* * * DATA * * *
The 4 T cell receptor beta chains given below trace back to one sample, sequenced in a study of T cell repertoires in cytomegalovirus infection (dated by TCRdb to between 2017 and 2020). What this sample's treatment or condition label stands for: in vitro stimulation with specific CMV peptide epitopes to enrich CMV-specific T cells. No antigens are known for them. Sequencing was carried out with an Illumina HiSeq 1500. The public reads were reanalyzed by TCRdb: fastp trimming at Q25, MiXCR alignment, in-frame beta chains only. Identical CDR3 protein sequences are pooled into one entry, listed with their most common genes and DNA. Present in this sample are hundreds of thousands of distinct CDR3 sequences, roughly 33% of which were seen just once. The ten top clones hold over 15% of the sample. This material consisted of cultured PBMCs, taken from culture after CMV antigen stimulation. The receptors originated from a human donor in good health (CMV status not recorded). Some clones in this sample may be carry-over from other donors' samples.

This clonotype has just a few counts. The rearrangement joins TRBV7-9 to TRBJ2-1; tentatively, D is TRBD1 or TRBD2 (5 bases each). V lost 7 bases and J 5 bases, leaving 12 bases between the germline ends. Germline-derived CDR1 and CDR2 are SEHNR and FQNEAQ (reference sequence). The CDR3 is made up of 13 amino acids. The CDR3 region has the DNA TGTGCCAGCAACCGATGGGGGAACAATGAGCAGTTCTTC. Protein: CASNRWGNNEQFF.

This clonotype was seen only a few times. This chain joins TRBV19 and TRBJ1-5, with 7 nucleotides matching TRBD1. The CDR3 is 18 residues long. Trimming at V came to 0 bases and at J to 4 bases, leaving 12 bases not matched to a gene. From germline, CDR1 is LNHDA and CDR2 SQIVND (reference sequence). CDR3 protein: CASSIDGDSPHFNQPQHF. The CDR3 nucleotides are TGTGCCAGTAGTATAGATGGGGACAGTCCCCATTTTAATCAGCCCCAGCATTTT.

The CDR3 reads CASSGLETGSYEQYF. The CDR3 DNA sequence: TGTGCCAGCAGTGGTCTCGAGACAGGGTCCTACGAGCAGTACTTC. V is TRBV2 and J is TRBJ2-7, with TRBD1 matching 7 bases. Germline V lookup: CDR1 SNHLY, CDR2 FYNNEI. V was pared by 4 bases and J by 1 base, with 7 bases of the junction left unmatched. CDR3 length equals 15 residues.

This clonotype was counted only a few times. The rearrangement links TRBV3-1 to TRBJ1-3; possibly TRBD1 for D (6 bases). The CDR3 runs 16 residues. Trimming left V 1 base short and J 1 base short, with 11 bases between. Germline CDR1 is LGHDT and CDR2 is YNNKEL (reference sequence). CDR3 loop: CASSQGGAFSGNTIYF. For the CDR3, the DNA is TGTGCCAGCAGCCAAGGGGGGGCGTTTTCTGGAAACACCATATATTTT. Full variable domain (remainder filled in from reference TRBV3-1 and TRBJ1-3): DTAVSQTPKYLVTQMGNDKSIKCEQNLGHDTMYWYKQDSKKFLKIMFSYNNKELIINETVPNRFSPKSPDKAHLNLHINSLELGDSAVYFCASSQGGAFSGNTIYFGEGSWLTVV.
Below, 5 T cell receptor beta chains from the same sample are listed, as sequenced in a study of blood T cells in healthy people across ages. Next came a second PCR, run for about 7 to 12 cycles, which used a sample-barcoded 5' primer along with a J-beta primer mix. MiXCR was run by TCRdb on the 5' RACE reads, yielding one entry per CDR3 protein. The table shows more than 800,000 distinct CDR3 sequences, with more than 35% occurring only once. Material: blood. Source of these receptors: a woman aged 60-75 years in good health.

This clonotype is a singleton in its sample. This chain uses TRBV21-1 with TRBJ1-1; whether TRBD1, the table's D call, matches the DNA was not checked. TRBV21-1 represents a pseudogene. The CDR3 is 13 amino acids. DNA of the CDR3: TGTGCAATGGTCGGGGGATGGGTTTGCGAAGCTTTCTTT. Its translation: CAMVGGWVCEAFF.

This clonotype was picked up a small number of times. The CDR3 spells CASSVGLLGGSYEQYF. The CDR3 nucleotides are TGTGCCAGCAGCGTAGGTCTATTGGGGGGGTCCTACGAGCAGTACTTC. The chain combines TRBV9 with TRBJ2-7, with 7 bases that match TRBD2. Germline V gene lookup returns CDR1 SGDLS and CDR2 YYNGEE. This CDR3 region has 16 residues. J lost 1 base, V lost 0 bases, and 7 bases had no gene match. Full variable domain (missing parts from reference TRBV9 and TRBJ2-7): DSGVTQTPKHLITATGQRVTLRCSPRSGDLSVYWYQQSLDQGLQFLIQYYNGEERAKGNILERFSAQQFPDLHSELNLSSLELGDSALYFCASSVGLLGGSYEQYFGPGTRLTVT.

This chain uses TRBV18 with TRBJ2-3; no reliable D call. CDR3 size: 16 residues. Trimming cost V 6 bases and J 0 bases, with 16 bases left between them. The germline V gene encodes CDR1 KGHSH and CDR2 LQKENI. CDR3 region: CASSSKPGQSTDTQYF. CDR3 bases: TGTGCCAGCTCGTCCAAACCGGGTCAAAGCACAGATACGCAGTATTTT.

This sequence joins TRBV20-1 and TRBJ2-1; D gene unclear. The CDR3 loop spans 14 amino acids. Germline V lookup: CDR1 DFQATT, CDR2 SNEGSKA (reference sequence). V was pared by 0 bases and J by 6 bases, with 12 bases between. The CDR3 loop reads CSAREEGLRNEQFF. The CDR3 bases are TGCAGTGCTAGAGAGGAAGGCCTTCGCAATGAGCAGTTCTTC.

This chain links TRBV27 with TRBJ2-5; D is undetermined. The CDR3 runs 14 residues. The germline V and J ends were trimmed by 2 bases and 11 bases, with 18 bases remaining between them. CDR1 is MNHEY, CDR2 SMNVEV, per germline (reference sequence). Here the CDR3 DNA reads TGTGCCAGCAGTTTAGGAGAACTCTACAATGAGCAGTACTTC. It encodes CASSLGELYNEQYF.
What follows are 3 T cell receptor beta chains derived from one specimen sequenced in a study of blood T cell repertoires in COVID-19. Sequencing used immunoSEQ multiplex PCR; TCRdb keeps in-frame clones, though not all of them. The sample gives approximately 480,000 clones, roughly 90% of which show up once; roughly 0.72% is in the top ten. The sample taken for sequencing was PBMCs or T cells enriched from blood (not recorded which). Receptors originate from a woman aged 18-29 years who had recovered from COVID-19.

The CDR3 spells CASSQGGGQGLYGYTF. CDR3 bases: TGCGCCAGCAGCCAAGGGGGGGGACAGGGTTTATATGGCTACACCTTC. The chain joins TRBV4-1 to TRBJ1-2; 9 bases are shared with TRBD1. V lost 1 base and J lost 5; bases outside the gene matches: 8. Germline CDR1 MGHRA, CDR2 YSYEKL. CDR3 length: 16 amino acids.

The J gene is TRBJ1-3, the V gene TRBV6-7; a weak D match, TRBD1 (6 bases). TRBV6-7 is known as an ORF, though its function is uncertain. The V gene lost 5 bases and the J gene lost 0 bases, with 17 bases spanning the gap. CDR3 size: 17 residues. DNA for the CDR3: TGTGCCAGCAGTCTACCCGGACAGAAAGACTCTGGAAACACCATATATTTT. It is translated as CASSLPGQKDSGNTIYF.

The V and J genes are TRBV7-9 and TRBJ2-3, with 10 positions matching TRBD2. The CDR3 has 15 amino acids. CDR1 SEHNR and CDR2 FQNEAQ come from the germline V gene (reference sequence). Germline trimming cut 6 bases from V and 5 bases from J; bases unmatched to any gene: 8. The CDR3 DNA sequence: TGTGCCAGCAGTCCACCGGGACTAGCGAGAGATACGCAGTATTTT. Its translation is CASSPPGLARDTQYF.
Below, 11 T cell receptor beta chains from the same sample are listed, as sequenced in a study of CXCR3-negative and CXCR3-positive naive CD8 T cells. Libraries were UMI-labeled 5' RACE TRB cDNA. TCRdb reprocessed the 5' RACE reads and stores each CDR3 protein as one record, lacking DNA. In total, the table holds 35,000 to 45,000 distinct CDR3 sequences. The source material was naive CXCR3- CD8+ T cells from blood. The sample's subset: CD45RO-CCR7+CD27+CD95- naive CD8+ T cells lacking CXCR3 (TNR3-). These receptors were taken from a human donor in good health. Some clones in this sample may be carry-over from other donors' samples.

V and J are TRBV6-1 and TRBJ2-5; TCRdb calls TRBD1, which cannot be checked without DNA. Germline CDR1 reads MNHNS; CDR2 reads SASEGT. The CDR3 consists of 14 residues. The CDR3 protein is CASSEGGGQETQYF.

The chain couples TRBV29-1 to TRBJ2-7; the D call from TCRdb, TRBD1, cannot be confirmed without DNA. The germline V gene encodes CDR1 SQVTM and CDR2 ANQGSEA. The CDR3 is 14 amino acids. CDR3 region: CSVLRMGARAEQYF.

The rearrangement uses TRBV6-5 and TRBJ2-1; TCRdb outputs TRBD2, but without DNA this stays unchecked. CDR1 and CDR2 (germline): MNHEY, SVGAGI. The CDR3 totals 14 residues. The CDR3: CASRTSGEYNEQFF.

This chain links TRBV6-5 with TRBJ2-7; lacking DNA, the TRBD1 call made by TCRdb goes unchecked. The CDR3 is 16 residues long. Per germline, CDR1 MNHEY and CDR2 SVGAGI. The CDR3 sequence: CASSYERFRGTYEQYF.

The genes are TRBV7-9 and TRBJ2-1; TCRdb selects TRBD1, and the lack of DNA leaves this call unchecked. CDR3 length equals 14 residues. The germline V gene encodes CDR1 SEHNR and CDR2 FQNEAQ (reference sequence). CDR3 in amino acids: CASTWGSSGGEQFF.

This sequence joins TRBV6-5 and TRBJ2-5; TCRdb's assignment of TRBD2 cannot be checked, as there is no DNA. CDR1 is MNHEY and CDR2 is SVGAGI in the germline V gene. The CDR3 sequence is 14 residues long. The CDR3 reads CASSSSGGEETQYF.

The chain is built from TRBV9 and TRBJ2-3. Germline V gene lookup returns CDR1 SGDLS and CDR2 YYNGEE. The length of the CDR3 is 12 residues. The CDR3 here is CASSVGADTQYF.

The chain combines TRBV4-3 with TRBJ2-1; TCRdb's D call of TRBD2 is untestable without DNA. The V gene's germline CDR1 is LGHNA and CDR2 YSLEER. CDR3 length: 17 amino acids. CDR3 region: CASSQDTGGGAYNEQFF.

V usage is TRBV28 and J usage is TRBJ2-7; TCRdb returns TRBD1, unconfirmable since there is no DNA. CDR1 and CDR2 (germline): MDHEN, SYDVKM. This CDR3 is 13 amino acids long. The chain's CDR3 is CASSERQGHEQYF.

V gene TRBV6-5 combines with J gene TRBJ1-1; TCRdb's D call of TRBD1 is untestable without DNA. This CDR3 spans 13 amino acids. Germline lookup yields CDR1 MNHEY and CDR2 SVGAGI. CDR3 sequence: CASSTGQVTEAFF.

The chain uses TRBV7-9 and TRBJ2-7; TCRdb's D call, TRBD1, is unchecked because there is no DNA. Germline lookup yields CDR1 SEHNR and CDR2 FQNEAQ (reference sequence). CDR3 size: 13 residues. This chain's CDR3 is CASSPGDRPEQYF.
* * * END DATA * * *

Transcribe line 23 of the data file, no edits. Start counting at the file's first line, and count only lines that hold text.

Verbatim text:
The chain is built from TRBV9 and TRBJ2-3. Germline V gene lookup returns CDR1 SGDLS and CDR2 YYNGEE. The length of the CDR3 is 12 residues. The CDR3 here is CASSVGADTQYF.